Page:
Cities Exhibition: Commoning Cities

“Commoning Cities” presents questions and answers concerning the current state and near future of cities of the world through the lens of public initiatives, projects, and urban narratives. Cities are searching for new possibilities that will help them survive and thrive within new systems of municipal governance. The strategies of cities with regard to rapid urbanization, scarcity of public resources, and privatization of commons will be examined through the diverse spectrum of focused projects.

Commoning Cities Guide map

Prologue

The Prologue section provides a historical, geographical, and environmental overview of contemporary urbanism. From a reflection on the history of modern city planning, to comparative perspectives on urban conditions, and a photographic essay on the crisis of global environments, the prologue sets up the background to the place-bound contributions of the 00 cities.

Dynamics of the Urban Age

LSE Cities, Alfred Herrhausen Gesellschaft

From the “Functional City” to “Total Function”: Modern City Planning 1925–1971

Annie Pedret

50 Cities

The most important contemporary issues, policy directions, and public projects of 50 participating cities are presented as they relate to the broad arena of the urban commons. They assume a broad sense of urban place – from the common culture of a multi-city region to a dual sense of conflict and bondage formed by the complex fabric of political, social, and economic forces – that connects the participating projects into an extensive curatorial project.

Gwangju | Cultural Landscape of the City

Hong-guen Park, Gwangju Biennale

Tokyo

Keigo Kobayashi, K2LAB, Christian Dimmer (Waseda University)

EM/MENA

Melina Nicolaides, Future Earth MENA Regional Center (FEMRC)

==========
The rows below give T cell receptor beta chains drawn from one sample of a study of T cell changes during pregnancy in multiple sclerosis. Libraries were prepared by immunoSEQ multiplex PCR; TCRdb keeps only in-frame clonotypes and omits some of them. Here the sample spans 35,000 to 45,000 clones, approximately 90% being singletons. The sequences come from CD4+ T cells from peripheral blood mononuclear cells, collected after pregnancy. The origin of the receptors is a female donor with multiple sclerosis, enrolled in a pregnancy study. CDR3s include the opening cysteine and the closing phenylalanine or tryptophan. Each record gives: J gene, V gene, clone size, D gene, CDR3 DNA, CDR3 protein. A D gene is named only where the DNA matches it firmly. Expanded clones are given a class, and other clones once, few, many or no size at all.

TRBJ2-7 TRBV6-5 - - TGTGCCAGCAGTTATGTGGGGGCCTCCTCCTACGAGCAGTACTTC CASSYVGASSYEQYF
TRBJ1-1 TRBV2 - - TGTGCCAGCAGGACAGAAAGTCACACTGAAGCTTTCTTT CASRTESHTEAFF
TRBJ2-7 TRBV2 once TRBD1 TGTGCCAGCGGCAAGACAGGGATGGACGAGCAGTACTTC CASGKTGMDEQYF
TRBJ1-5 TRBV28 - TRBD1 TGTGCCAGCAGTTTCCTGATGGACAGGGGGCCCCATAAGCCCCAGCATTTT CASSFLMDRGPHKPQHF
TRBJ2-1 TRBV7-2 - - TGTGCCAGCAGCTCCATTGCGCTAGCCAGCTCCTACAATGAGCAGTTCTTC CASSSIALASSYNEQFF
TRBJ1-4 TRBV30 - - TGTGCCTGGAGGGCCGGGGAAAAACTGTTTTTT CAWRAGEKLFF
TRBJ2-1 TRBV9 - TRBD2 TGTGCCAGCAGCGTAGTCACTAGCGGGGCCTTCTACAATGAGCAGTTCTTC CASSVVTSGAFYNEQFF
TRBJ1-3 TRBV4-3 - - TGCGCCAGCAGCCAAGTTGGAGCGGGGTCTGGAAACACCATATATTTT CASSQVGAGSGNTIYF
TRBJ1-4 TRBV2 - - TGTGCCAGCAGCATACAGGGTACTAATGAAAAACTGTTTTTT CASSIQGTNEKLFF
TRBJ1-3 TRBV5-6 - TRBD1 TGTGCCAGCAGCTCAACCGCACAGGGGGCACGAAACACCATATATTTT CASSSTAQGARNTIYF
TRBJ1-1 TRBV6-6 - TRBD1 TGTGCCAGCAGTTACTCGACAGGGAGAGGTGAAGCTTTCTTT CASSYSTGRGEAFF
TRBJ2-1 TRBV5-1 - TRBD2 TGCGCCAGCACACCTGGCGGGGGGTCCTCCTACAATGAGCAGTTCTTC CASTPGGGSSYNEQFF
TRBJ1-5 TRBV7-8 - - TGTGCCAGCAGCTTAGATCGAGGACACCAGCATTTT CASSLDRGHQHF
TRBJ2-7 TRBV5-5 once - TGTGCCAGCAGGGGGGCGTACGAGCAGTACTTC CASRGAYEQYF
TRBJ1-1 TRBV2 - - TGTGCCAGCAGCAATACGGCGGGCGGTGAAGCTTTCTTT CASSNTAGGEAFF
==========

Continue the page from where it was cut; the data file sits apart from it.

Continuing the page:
Nicosia

Melina Nicolaides, The Cyprus Institute

Athens

Melina Nicolaides, EYDAP

Alexandria

Melina Nicolaides, Bibliotheca Alexandrina

Dubai

George Katodrytis, Mi Chang, Maryam Mudhaffar, Kevin Mitchell

London

We Made That, Mayor of London, British Council, New London Architecture, SEGRO

London, Annex

Publica, The Store Studios

Reykjavik

April Arkitekter

Rome

MAXXI, Comune di Roma, Future Architecture Platform

Madrid

José Luis Esteban Penelas, Official Chamber of Architects of Madrid (COAM)

Macao

Nuno Soares, Filipa Simões

Medellín

Jorge Pérez-Jaramillo

Messina

Urban Future Organization

Mexico City

Laboratorio para la Ciudad

Mumbai

Rupali Gupte, Prasad Shetty (Bard Studio)

Barcelona

Barcelona Metropolitan Area (AMB) & Institute for Advanced Architecture of Catalonia (IAAC)

Bangkok

Niramon Kulsrisombat, Urban Design Development Center (UddC)

Berlin

Quest | An Urban Laboratory (Christian Burkhard, Florian Köhl)

Beijing

Code City Research Team, Tongji University

Vienna

Wolfgang Förster, IBA Vienna

São Paulo

Centro Universitário Belas Artes de São Paulo

Shanghai

H. Koon Wee, SKEW Collaborative

San Diego/Tijuana

Rene Peralta

San Francisco

Neeraj Bhatia, Antje Steinmuller, Urban Works Agency

Shenzhen

Jason Hilgefort, Merve Bedir (Future+Aformal Academy)

Sejong

National Agency for Administrative City Construction

Sydney

Terroir, The Office of the NSW Government Architect

Singapore

Keng Hua Chong, Singapore University of Technology and Design (SUTD)

Amsterdam

City of Amsterdam, Department of Planning and Sustainability

Yeongju

Yeongju City

Oslo

Transborder Studio & Soyoung Lee

Johannesburg

Gauteng City-Region Observatory

Jakarta

Megacity Design Lab

Jeju

Seongcheon Ko, Jeju Chapter of Korea Institute of Registered Architects